COVID-19 Brings Both Opportunities and Challenges for Fintechs: BCG Paperby Fintechnews Switzerland July 3, 2020
The COVID-19 pandemic has caused significant changes in the ways consumers and businesses carry out their financial transactions, and though some cash-strapped fintechs might struggle in the short term, new opportunities will arise for those that manage to adapt their business models, according to a paper by the Boston Consulting Group (BCG).
In a white paper released in May titled Adapt, Interact, Collaborate: What the COVID-19 Crisis Means for Fintech, BCG examines the impact that COVID-19 has had on the fintech industry and shares how it believes the present crisis will likely to play out for different fintech verticals.
According to the paper, although COVID-19 has undeniably had an impact on all fintech players, those that have been around longer, with an established product market and higher cash reserves, are better positioned than those that are still in the exploration phase.
In the near term, fintechs that focus on international businesses and payments, alternative unsecured financing, and subscription-driven businesses, as well as those sensitive to the increased risk levels in financial activity, will be the most severely impacted.
On the other end of the spectrum, fintech players that primarily focus on business-to-business (B2B) models will be less exposed to an immediate downturn, the paper says.
Breaking down the different verticals, the report says that payment fintechs and point-of-sale (POS) providers will continue to face challenges from the reduction in consumer and business activity in the short term. Similarly, fintechs that specializes in trade finance will continue to see a steep decline in business due to supply chain challenges and fewer cross-border transactions. In the long term, however, payment service providers (PSPs) like Stripe and Adyen will have an important role to play in the post-COVID-19 world.
Fintech lenders will too face significant challenges in the short term, driven by heightened risk, the likely downturn in both private and institutional investor funding, and limited access to government programs.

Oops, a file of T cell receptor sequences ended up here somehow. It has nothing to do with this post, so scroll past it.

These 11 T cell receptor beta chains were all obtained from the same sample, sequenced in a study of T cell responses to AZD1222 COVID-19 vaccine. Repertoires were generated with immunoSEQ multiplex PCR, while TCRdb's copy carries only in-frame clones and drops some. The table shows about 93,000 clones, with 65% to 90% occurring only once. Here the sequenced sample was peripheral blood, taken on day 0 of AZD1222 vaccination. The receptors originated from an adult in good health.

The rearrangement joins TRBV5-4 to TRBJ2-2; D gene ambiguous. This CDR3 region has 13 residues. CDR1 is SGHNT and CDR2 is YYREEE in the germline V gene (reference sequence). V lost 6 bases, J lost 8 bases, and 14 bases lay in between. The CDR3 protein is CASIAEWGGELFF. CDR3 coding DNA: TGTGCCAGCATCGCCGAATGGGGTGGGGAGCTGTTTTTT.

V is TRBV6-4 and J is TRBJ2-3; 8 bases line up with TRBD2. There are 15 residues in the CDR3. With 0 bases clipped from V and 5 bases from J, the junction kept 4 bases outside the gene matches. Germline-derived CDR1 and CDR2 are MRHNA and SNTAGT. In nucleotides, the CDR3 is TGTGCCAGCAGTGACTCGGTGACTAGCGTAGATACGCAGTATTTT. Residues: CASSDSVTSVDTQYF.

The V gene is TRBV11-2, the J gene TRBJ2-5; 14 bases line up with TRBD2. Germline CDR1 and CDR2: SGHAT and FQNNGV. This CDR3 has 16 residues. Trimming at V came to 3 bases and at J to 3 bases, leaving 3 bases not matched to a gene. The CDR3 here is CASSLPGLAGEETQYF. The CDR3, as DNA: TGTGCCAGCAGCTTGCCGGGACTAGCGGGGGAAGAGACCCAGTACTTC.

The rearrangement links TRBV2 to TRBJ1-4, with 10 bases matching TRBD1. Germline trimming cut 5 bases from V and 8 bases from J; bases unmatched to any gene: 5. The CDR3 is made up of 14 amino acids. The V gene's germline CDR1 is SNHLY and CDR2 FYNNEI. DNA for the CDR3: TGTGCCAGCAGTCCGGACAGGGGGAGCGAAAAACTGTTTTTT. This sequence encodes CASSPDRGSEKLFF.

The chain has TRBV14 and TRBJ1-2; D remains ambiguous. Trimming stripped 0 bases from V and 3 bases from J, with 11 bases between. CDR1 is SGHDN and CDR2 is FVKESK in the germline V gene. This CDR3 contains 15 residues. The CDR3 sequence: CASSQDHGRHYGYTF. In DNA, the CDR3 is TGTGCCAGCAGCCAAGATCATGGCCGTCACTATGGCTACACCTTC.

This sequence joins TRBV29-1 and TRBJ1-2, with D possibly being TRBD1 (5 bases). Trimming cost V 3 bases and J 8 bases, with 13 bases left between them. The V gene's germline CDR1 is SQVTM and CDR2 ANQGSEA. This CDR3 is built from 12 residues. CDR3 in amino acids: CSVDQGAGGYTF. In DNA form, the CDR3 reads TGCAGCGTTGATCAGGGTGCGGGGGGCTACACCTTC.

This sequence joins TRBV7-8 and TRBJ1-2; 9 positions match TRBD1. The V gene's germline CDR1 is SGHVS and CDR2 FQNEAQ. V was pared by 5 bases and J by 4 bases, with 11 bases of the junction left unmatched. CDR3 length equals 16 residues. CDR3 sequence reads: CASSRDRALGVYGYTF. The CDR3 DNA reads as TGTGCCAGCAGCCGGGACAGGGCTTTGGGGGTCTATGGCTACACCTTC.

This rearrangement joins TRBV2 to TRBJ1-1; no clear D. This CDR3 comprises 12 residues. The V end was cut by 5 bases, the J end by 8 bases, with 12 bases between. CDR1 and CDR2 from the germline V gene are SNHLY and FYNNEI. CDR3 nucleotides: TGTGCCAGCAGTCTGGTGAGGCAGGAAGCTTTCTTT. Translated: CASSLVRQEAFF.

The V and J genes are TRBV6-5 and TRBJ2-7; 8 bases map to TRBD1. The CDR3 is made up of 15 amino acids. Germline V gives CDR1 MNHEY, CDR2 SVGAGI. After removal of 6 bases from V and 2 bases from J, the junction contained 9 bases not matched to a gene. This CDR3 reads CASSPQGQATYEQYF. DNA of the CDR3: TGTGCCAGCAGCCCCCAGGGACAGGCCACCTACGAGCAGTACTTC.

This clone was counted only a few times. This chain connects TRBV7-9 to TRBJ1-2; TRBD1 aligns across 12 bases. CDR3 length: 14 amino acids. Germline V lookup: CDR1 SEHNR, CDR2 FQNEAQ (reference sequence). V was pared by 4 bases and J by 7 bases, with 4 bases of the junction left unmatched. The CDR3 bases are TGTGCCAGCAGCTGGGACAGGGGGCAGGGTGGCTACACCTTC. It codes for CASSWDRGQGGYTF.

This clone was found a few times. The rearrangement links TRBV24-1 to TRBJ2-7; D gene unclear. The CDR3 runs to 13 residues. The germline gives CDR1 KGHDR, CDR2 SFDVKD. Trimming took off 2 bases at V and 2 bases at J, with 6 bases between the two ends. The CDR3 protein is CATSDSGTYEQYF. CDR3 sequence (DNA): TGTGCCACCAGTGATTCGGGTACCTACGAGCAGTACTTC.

Accounts and savings players, including neobanks, will struggle as consumers spend less and turn to traditional institutions which they view as more trustworthy. Neobanks will need to become ingenious and come up with new products and services in order to gain traction from their existing clients.
Trading and investment fintech providers have enjoyed the subsequent market volatility but in the long term will need to further develop their offering to meet rapidly changing expectations. Hybrid models that combine advanced digital offering with human support might emerge as the preferred choice, the paper says.
In the insurance sector, COVID-19 has showcased the need for greater digitalization of processes. A number of insurtech stand to benefit this trend. Similarly, fintech enablers and technology and support players will have a key role to play in the long term as the economy gradually pivots towards greater digitalization.
COVID-19 has put the brakes on fintech funding, with total deals and dollars to fintech companies down sharply since the end of 2019, according to CB Insights.
Numerous experts and industry observers expect a trend towards consolidation within the sector with CB Insights foreseeing a “fintech M&A” spree in the second half of 2020.
According to BCG, this would provide established fintechs as well as incumbents with the opportunity to explore growth by accessing to new products and client segments, powering up their tech infrastructure, or strengthening their market position.
In the banking industry, COVID-19 will have a long-term effect on customer expectations and demand with findings from a survey conducted in April by BCG suggesting that the pandemic will most likely accelerate digital transformation in retail banking.
According to the survey, 24% of customers are planning to either use branches less or stop visiting branches altogether after the crisis. Millennial and Gen-Z consumers in particular have warmed up to digital channels during the crisis, with 44% of participants aged 18 to 34 enrolling in online or mobile banking for the first time, the research found.